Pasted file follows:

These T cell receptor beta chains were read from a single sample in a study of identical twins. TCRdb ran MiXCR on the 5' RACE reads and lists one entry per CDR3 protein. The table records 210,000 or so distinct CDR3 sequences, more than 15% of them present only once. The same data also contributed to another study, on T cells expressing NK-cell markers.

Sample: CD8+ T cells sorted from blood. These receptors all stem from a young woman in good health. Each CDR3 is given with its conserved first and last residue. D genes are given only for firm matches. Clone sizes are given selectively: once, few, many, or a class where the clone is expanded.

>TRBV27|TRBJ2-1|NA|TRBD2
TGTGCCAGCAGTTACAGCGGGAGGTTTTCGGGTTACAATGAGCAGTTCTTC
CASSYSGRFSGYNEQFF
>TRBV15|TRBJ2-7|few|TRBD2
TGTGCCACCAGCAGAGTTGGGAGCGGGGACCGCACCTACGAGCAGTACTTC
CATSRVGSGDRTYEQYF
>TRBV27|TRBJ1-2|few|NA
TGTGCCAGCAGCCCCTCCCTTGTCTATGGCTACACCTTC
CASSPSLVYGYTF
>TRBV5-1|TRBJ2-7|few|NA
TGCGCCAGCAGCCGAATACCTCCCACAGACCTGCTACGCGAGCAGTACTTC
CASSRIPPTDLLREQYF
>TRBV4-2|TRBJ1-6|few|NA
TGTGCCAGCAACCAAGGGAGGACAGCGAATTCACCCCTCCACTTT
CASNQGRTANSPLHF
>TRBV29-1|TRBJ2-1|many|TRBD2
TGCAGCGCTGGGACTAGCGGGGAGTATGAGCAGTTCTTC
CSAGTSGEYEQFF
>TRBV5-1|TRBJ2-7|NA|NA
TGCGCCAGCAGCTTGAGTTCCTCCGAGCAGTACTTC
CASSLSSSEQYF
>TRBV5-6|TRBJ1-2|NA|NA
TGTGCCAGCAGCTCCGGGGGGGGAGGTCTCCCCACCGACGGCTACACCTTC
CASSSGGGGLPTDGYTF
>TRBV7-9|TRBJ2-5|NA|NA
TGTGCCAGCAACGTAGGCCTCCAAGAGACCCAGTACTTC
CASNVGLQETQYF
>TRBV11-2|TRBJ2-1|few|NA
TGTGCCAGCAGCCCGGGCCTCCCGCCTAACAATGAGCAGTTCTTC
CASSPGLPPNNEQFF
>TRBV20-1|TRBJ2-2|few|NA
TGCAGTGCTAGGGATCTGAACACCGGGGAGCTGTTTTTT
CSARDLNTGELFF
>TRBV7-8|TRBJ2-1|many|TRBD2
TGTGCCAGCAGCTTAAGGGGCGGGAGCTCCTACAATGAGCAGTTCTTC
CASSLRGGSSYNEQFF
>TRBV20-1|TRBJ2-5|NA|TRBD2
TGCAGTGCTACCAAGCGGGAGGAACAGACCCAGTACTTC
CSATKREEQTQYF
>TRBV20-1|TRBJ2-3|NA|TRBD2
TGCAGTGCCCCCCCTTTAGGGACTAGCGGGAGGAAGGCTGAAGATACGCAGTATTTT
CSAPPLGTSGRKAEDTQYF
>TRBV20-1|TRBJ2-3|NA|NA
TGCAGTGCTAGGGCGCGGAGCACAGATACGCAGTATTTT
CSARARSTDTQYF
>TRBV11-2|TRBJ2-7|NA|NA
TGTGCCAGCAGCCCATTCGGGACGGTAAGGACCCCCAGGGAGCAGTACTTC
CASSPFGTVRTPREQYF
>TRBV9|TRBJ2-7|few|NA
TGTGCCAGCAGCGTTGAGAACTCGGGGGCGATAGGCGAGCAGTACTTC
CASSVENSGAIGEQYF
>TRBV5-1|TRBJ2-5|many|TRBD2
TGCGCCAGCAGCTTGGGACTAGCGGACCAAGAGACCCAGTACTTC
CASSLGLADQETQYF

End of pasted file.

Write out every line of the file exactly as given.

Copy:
These T cell receptor beta chains were read from a single sample in a study of identical twins. TCRdb ran MiXCR on the 5' RACE reads and lists one entry per CDR3 protein. The table records 210,000 or so distinct CDR3 sequences, more than 15% of them present only once. The same data also contributed to another study, on T cells expressing NK-cell markers.

Sample: CD8+ T cells sorted from blood. These receptors all stem from a young woman in good health. Each CDR3 is given with its conserved first and last residue. D genes are given only for firm matches. Clone sizes are given selectively: once, few, many, or a class where the clone is expanded.

>TRBV27|TRBJ2-1|NA|TRBD2
TGTGCCAGCAGTTACAGCGGGAGGTTTTCGGGTTACAATGAGCAGTTCTTC
CASSYSGRFSGYNEQFF
>TRBV15|TRBJ2-7|few|TRBD2
TGTGCCACCAGCAGAGTTGGGAGCGGGGACCGCACCTACGAGCAGTACTTC
CATSRVGSGDRTYEQYF
>TRBV27|TRBJ1-2|few|NA
TGTGCCAGCAGCCCCTCCCTTGTCTATGGCTACACCTTC
CASSPSLVYGYTF
>TRBV5-1|TRBJ2-7|few|NA
TGCGCCAGCAGCCGAATACCTCCCACAGACCTGCTACGCGAGCAGTACTTC
CASSRIPPTDLLREQYF
>TRBV4-2|TRBJ1-6|few|NA
TGTGCCAGCAACCAAGGGAGGACAGCGAATTCACCCCTCCACTTT
CASNQGRTANSPLHF
>TRBV29-1|TRBJ2-1|many|TRBD2
TGCAGCGCTGGGACTAGCGGGGAGTATGAGCAGTTCTTC
CSAGTSGEYEQFF
>TRBV5-1|TRBJ2-7|NA|NA
TGCGCCAGCAGCTTGAGTTCCTCCGAGCAGTACTTC
CASSLSSSEQYF
>TRBV5-6|TRBJ1-2|NA|NA
TGTGCCAGCAGCTCCGGGGGGGGAGGTCTCCCCACCGACGGCTACACCTTC
CASSSGGGGLPTDGYTF
>TRBV7-9|TRBJ2-5|NA|NA
TGTGCCAGCAACGTAGGCCTCCAAGAGACCCAGTACTTC
CASNVGLQETQYF
>TRBV11-2|TRBJ2-1|few|NA
TGTGCCAGCAGCCCGGGCCTCCCGCCTAACAATGAGCAGTTCTTC
CASSPGLPPNNEQFF
>TRBV20-1|TRBJ2-2|few|NA
TGCAGTGCTAGGGATCTGAACACCGGGGAGCTGTTTTTT
CSARDLNTGELFF
>TRBV7-8|TRBJ2-1|many|TRBD2
TGTGCCAGCAGCTTAAGGGGCGGGAGCTCCTACAATGAGCAGTTCTTC
CASSLRGGSSYNEQFF
>TRBV20-1|TRBJ2-5|NA|TRBD2
TGCAGTGCTACCAAGCGGGAGGAACAGACCCAGTACTTC
CSATKREEQTQYF
>TRBV20-1|TRBJ2-3|NA|TRBD2
TGCAGTGCCCCCCCTTTAGGGACTAGCGGGAGGAAGGCTGAAGATACGCAGTATTTT
CSAPPLGTSGRKAEDTQYF
>TRBV20-1|TRBJ2-3|NA|NA
TGCAGTGCTAGGGCGCGGAGCACAGATACGCAGTATTTT
CSARARSTDTQYF
>TRBV11-2|TRBJ2-7|NA|NA
TGTGCCAGCAGCCCATTCGGGACGGTAAGGACCCCCAGGGAGCAGTACTTC
CASSPFGTVRTPREQYF
>TRBV9|TRBJ2-7|few|NA
TGTGCCAGCAGCGTTGAGAACTCGGGGGCGATAGGCGAGCAGTACTTC
CASSVENSGAIGEQYF
>TRBV5-1|TRBJ2-5|many|TRBD2
TGCGCCAGCAGCTTGGGACTAGCGGACCAAGAGACCCAGTACTTC
CASSLGLADQETQYF